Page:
Even if you’re in a hurry, please reconsider leaving your pet alone in a car — it could save a life.
Each year, hundreds of animals die after owners leave them behind naively thinking that a few minutes won’t hurt anyone. And despite cracking a window, pets that are left behind suffer from heat exhaustion and even death.
It’s a very real threat that can hurt your furry best friend and your family.
Symptoms of heat exhaustion include heavy panting, glazed eyes, a rapid pulse, vomiting and a deep red or purple tongue. Owners should immediately call a veterinarian and offer the animal water if they suspect heat exhaustion.
This happens because temperatures inside a vehicle can rise 20 degrees in 10 minutes, according to the American Veterinary Medical Association. The longer you take, the worse it gets for your pet.
So, if the sun is pounding and the weather says it’s 90 degrees outside, 10 minutes alone could lead to 110-degree heat inside your car.
Cracking a window won’t make a difference either. The car heats up at the exact same rate with or without an open window, according to the AVMA.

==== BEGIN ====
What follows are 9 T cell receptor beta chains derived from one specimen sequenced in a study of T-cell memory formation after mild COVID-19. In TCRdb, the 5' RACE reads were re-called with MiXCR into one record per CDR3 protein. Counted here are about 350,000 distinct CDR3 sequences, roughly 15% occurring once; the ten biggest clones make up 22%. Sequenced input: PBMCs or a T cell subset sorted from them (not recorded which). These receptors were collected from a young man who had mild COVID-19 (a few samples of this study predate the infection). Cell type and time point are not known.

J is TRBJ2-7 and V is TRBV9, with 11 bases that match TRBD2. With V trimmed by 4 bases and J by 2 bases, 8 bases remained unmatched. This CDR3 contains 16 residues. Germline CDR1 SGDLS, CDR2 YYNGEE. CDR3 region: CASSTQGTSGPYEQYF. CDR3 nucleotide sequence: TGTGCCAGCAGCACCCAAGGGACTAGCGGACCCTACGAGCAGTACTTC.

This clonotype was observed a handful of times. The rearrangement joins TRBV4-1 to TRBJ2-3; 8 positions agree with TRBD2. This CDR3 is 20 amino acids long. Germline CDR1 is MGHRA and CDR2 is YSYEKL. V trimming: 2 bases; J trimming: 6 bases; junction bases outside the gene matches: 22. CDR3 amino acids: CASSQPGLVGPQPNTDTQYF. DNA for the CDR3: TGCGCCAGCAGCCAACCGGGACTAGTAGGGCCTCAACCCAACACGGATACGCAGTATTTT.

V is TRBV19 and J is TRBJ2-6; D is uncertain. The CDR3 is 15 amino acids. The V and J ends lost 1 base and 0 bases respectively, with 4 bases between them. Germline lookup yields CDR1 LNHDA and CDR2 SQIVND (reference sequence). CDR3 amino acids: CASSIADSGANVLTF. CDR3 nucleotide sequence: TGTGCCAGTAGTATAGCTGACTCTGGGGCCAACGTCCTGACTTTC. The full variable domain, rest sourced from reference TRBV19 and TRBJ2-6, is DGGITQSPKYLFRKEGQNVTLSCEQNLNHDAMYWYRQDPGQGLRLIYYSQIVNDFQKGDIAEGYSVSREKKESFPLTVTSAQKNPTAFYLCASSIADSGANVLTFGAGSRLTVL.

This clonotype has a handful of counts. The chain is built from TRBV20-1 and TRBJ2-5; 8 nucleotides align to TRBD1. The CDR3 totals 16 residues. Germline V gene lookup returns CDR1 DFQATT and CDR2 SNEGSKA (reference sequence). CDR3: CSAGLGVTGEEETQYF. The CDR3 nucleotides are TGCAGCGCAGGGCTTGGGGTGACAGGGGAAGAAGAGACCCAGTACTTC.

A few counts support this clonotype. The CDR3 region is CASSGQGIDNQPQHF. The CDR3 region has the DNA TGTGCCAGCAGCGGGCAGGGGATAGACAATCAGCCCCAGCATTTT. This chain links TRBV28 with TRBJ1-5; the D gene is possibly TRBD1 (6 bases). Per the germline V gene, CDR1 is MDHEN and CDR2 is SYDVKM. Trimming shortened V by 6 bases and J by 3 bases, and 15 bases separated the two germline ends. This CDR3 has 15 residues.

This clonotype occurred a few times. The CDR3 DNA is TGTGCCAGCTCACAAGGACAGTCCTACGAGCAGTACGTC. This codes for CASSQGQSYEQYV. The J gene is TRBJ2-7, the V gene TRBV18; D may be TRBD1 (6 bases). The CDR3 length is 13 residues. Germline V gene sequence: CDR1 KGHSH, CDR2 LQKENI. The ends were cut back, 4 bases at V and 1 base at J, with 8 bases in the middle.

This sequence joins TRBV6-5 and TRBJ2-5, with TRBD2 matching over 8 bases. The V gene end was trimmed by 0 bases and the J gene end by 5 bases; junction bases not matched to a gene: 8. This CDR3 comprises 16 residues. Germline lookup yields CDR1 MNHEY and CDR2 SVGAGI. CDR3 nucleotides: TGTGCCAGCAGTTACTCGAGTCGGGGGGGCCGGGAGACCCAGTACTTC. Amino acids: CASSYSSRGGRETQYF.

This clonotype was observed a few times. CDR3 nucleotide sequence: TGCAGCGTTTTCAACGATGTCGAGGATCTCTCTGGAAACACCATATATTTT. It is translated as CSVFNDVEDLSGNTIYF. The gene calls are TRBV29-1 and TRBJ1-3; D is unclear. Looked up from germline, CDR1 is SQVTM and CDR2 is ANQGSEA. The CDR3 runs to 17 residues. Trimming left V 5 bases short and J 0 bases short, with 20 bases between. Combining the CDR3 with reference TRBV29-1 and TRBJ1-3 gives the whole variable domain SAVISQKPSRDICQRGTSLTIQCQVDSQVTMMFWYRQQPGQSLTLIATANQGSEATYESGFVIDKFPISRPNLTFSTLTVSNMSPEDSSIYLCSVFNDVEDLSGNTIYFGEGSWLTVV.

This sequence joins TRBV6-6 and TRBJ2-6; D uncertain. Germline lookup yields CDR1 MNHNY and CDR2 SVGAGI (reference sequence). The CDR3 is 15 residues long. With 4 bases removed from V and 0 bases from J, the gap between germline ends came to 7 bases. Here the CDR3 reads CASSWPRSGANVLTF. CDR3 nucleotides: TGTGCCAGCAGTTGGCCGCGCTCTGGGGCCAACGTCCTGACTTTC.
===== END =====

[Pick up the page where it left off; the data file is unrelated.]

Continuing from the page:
And, unfortunately, most pets are susceptible to heat exhaustion. Dogs are especially susceptible, according to the American Kennel Club. Owners of canines with smaller snouts like pugs and bulldogs should especially keep an eye out for heat exhaustion because those dogs can’t pant correctly.
As an owner, leaving your pet at home is the best way to prevent any type of harm. If your fur baby is a bit wild at home, you can buy a kennel or cage to keep them from causing trouble while you shop for groceries.
A few minutes away from your pet is okay — they’ll stay safer at home and wait for you to return. You’ll hear a happy chirp or see a tail wagging when you get home — that’s much better than rushing to a veterinarian.